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INFOGRAPHIC: Understanding Biomass as a Renewable Energy Source

October 30, 2012 by  
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UK-based renewable energy company Duncan Renewables made this great infographic which highlights the benefits of biomass for domestic consumers. The infographic shows information about biomass use around the world – a hot topic since the introduction of the green deal by the UK government this month. The graphic demonstrates a range of statistics about how biomass can help the environment and provide a more sustainable heating source compared to fossil fuels. Duncan Renewables has mainly installed biomass boilers in large-scale commercial settings such as farms and leisure facilities, but as the infographic shows, with domestic customers now able to get help with the cost of biomass boiler installation it is becoming a more popular technology used for heating normal homes. Check out the full infographic after the jump! + Duncan Renewables The article above was submitted to us by an Inhabitat reader. Want to see your story on Inhabitat ? Send us a tip by following this link . Remember to follow our instructions carefully to boost your chances of being chosen for publishing!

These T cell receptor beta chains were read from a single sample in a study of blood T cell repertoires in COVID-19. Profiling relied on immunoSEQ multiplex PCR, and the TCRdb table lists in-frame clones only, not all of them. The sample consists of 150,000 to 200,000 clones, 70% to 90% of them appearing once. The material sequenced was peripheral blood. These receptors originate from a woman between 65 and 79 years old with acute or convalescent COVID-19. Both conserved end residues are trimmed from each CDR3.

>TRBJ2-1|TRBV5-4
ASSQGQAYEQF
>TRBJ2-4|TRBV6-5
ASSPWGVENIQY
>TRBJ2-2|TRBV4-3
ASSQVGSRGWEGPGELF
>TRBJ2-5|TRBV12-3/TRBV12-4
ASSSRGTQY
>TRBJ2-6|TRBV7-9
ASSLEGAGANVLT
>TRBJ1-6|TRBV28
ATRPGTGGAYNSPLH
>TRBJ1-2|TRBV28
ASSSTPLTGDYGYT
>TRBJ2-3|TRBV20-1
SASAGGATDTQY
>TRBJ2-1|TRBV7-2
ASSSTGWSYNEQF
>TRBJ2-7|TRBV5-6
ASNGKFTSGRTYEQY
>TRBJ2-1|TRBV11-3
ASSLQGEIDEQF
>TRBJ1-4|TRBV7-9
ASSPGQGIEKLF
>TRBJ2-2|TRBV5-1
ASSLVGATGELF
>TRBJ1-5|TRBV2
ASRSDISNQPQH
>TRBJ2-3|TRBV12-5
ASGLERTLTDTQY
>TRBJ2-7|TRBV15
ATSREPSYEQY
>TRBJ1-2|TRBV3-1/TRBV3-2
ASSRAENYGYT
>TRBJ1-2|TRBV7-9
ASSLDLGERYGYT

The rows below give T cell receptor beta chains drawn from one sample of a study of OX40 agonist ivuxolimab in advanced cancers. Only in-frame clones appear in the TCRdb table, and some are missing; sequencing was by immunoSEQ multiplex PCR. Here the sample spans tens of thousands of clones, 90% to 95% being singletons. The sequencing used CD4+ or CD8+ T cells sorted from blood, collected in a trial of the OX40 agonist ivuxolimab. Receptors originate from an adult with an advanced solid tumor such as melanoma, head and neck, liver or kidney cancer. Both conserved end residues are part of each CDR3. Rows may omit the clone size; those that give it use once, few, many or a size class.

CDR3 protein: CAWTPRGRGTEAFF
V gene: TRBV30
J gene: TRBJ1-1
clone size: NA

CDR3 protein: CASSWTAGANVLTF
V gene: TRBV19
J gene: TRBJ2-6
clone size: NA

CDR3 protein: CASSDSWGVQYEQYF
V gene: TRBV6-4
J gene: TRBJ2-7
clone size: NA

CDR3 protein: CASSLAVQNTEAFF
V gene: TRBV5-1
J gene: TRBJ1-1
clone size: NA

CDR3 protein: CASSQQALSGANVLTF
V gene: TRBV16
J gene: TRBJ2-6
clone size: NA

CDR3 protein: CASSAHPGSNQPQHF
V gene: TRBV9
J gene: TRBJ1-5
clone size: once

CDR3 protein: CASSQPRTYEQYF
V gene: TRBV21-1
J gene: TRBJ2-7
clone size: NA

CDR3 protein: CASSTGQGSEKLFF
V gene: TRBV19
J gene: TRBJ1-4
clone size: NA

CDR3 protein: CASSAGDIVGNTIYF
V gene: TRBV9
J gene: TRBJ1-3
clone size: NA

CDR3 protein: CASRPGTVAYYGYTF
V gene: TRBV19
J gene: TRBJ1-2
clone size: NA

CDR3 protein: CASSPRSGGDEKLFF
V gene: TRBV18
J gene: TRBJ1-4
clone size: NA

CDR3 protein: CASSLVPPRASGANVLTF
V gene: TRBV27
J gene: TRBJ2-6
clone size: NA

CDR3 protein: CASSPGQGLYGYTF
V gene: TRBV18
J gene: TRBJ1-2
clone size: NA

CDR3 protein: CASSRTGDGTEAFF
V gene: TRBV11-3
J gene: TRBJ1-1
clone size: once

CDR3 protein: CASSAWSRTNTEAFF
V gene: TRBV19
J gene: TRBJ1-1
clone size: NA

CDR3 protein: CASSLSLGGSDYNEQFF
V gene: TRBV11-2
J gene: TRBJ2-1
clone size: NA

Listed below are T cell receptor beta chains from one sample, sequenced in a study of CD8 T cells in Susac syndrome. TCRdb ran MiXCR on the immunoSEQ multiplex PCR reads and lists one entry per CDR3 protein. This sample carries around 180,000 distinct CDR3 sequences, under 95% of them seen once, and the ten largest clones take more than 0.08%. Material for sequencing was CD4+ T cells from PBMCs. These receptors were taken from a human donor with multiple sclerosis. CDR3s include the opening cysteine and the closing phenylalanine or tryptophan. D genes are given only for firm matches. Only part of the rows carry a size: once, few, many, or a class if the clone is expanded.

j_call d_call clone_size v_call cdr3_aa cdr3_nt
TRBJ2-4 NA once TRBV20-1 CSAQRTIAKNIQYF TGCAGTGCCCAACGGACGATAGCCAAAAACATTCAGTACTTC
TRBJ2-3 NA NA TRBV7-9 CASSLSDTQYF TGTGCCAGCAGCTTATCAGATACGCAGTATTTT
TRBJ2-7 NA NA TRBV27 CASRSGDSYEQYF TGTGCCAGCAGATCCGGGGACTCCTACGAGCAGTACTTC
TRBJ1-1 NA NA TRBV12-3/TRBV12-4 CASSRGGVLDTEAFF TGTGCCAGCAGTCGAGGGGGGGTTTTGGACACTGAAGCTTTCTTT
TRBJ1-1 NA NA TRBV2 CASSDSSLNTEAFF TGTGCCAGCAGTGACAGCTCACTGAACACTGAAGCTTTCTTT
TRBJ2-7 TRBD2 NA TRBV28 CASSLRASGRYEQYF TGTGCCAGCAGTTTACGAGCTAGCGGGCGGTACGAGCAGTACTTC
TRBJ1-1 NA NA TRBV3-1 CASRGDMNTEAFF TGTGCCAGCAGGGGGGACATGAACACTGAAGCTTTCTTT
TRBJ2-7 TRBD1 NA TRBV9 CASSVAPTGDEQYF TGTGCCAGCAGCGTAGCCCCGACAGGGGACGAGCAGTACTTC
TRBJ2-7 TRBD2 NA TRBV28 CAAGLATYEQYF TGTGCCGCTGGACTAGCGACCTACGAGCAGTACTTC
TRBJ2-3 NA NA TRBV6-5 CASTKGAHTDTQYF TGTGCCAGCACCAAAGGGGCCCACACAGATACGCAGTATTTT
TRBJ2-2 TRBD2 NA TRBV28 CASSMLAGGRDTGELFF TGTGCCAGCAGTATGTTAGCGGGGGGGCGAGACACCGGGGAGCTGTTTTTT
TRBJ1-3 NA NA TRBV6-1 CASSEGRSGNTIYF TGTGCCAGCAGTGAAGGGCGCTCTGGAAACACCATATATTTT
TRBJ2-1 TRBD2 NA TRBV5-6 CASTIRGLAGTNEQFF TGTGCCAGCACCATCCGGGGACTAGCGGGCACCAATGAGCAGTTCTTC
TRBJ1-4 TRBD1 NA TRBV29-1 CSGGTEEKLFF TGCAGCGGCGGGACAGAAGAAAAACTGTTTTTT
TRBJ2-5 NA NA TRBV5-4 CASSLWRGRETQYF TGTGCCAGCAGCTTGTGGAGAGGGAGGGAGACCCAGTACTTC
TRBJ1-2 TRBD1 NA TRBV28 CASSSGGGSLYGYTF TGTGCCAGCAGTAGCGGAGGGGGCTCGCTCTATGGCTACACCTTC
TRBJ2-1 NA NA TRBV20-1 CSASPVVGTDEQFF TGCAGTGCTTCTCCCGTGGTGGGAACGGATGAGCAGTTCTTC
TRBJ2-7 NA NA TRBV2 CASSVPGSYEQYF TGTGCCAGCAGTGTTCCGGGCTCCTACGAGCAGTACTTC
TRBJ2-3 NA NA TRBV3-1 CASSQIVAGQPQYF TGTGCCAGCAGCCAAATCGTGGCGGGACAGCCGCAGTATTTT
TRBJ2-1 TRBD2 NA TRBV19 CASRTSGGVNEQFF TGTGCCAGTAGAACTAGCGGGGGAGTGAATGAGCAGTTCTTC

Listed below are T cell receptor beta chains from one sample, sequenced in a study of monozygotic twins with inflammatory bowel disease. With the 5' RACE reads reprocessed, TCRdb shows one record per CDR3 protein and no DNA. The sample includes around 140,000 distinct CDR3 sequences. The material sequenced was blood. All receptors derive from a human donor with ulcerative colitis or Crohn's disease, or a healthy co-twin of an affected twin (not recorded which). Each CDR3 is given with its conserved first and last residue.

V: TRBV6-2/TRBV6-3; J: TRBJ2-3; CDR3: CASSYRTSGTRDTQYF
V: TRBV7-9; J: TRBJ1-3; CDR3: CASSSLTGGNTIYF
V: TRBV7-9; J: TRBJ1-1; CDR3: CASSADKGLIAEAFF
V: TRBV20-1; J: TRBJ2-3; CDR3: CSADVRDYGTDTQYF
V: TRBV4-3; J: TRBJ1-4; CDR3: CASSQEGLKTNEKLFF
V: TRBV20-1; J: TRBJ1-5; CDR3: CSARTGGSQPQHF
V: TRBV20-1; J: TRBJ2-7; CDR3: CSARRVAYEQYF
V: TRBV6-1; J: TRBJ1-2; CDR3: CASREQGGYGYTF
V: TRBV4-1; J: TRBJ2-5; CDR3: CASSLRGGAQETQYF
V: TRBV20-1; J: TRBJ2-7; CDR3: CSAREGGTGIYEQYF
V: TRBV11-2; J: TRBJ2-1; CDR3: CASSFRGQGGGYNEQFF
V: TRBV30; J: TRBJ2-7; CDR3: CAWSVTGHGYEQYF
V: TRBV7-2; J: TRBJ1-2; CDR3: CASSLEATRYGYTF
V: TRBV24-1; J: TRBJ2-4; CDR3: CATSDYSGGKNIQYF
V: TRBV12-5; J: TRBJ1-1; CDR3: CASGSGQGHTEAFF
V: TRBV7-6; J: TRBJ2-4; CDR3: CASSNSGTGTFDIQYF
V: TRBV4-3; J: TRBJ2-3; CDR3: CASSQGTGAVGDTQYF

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INFOGRAPHIC: Understanding Biomass as a Renewable Energy Source

London’s First Zero-Emission Electric Taxis Hit the Streets

February 2, 2012 by